In the mid-19th-century, one goal of the Russian government was to encourage Jews to work the land.
The government provided land in six guberniyas (provinces) of the Russian Empire for this purpose, including Yekaterinoslavskaya guberniya (today Dnepropetrovsk and Zaporozh’ye region in Ukraine).
One of these was the agricultural colony of Mezhirech. The Tzar provided many benefits for Jews who moved to these agricultural colonies. They received free land, government-built houses, no-interest government loans to buy cattle, paid moving expenses and, importantly, their sons were exempt from the 25-year army conscription.
Jewish residents of agricultural colony
In summer 1846, 40 Jewish families from the town of Mogilev and Mogilev guberniya set off on a two-week journey by horse to Yekaterinoslavskaya guberniya. When the group arrived, they discovered that their promised houses weren’t ready, and they were housed in peasant homes in nearby villages.
In fall 1847, the new houses were finally ready, a year later. The walls were constructed of clay, the roofs of dry grass. In spring 1848, the population, almost all adults, was sick with scurvy, while 30 others had died from various illnesses during the winter.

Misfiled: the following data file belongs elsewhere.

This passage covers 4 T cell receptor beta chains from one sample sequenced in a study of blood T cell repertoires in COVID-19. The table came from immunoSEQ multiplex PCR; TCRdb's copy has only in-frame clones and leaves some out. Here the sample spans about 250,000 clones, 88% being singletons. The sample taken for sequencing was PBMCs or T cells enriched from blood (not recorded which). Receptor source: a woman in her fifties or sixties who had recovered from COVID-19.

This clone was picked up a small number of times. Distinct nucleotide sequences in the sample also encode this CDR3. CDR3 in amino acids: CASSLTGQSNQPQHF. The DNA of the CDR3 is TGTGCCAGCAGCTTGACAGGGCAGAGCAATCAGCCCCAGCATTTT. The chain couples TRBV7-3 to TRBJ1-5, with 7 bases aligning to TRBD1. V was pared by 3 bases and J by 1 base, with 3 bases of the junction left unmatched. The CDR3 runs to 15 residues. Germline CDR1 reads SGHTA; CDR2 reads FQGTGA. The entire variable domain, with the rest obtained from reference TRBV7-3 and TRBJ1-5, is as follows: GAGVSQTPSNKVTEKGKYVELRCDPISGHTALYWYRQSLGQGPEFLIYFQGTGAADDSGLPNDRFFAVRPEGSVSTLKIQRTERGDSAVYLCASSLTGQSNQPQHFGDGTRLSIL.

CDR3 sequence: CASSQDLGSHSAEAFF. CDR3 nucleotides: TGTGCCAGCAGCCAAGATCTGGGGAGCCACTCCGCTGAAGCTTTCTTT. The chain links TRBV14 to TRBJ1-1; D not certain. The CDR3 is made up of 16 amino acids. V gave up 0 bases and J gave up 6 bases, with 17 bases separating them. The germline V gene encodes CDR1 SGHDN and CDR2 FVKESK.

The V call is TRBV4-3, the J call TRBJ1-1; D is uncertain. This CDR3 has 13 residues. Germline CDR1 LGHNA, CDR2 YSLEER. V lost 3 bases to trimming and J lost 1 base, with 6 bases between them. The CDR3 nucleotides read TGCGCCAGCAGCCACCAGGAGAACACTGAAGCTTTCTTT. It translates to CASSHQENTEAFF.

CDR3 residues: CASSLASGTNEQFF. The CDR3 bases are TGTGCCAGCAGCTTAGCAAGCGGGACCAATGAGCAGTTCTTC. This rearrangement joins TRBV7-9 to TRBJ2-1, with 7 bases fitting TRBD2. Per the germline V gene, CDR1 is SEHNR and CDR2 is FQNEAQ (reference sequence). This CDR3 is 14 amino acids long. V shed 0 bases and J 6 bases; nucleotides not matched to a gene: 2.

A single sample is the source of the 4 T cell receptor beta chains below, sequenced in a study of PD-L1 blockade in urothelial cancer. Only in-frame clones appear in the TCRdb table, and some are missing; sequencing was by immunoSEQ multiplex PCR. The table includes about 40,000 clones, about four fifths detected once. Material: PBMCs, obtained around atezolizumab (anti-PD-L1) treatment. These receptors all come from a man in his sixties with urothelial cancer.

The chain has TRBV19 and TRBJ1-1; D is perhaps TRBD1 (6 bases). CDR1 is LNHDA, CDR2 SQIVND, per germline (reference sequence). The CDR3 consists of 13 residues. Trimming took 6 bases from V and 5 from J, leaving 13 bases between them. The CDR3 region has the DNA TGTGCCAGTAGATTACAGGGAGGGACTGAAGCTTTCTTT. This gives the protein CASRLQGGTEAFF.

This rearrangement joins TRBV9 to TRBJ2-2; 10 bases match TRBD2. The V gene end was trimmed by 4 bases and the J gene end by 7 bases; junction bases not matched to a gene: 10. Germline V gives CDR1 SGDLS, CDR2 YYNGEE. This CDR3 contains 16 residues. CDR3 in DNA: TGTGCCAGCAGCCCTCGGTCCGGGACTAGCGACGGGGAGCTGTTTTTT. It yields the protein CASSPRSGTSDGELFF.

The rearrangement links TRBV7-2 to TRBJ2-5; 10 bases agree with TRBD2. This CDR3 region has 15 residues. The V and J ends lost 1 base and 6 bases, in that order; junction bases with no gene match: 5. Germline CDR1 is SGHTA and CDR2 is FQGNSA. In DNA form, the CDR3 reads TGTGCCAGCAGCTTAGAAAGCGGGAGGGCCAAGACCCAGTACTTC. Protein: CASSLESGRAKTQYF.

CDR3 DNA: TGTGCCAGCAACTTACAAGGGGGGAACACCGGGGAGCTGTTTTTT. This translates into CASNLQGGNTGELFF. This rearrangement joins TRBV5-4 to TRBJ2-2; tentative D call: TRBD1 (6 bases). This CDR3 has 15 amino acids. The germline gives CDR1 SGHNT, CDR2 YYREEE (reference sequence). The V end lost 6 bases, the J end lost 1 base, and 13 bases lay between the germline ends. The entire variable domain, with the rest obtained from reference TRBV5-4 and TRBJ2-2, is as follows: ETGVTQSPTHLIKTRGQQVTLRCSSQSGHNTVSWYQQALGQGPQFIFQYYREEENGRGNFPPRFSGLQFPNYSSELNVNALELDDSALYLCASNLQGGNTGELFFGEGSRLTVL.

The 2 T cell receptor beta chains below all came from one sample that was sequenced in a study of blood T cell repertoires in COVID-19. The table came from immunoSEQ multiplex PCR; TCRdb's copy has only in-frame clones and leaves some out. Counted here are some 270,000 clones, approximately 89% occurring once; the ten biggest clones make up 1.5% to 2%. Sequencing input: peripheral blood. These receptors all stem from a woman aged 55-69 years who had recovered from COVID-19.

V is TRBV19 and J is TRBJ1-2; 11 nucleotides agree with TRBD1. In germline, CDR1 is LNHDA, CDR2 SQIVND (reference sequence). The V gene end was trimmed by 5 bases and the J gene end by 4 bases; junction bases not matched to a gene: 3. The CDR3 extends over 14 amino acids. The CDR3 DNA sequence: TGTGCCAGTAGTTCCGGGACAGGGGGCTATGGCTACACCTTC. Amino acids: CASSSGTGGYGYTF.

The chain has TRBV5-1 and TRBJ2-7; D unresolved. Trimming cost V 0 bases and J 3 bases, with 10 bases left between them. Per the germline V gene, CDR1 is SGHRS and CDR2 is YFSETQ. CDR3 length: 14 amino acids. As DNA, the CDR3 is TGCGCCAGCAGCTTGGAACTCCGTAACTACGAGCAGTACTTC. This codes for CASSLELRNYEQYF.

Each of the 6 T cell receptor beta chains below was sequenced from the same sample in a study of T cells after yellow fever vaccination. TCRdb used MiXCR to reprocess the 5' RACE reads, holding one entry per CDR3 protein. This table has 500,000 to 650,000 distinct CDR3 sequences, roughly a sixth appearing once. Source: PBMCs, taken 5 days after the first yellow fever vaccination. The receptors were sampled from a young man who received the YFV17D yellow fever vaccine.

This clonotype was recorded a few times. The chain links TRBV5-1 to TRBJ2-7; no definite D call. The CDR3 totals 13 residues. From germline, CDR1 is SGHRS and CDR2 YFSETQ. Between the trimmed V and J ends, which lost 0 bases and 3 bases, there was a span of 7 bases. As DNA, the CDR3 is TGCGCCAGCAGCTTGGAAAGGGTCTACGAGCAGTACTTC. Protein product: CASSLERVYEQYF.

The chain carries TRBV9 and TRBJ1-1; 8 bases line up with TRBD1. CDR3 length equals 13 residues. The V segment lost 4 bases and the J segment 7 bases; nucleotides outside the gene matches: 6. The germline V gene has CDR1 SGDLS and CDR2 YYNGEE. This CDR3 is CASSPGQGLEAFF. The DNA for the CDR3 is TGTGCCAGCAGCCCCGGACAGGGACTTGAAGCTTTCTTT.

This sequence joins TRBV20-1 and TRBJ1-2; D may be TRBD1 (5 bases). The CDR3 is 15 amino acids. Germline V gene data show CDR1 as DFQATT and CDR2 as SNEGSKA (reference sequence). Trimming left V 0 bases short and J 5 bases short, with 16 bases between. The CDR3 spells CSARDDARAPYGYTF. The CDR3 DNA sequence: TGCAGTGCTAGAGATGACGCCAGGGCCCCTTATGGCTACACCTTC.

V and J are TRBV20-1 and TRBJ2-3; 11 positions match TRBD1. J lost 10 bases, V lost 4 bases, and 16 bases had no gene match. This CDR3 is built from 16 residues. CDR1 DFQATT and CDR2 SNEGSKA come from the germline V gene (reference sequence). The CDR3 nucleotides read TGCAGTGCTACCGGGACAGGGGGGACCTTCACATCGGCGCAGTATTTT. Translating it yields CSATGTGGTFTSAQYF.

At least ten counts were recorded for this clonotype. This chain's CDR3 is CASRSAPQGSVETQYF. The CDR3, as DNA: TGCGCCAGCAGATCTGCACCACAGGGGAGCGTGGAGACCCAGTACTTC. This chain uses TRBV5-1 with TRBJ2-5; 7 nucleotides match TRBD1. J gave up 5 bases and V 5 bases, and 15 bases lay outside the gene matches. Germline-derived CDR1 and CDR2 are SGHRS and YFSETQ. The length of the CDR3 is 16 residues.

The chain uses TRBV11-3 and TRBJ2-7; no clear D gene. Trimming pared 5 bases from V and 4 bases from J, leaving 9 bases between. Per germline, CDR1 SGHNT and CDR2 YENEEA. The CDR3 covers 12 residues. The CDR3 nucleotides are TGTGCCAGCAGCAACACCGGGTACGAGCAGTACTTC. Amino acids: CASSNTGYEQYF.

In 1853, another group of Jews from Mogilev guberniya joined the settlers, and the total population of Mezhirech was 372 residents. By 1890, this colony had became one of the most successful in the region. Each family lived in its own wooden house; each family had two or more cows. The colony also had its own synagogue, mikvah, Jewish day school and cemetery.
Here is a list of the heads of the first 40 Mogilev guberniya families who arrived in 1846:
October 8, 2016
I have published a book in Russian re the history of Jews in Pogost – Zagorodsky, Brest region, The Republic of Belarus. Here is a brief annotation:
The book briefly describes the history of Jews in Belarus and three hundred years of epic history of the village Pogost (village Pogost – Zagorodsky, Brest region, The Republic of Belarus) from the first occurrence of the tenants of the village until the death of the Jews in Pogost – Zagorodskiy ghetto. There is a wealth of information about the names of inhabitants of the town collected by the author in the archives of Belarus. Author explores the previously unknown version of the origin of the names of the Jews, he brings up a large amount of statistical data and some little-known facts from the life of the Jews; the full text of testimony of Rivka Ёselevskoy on trial in Israel of Nazi criminal Adolf Eichmann in 1961. The book will be useful to the reader who is interested in the history of little Jewish man’s life in a small town on the background of the great events in the life of the Jewish people.
The book can be viewed online at:
I am looking for people who would be interested to help me to translate the book from Russian into English.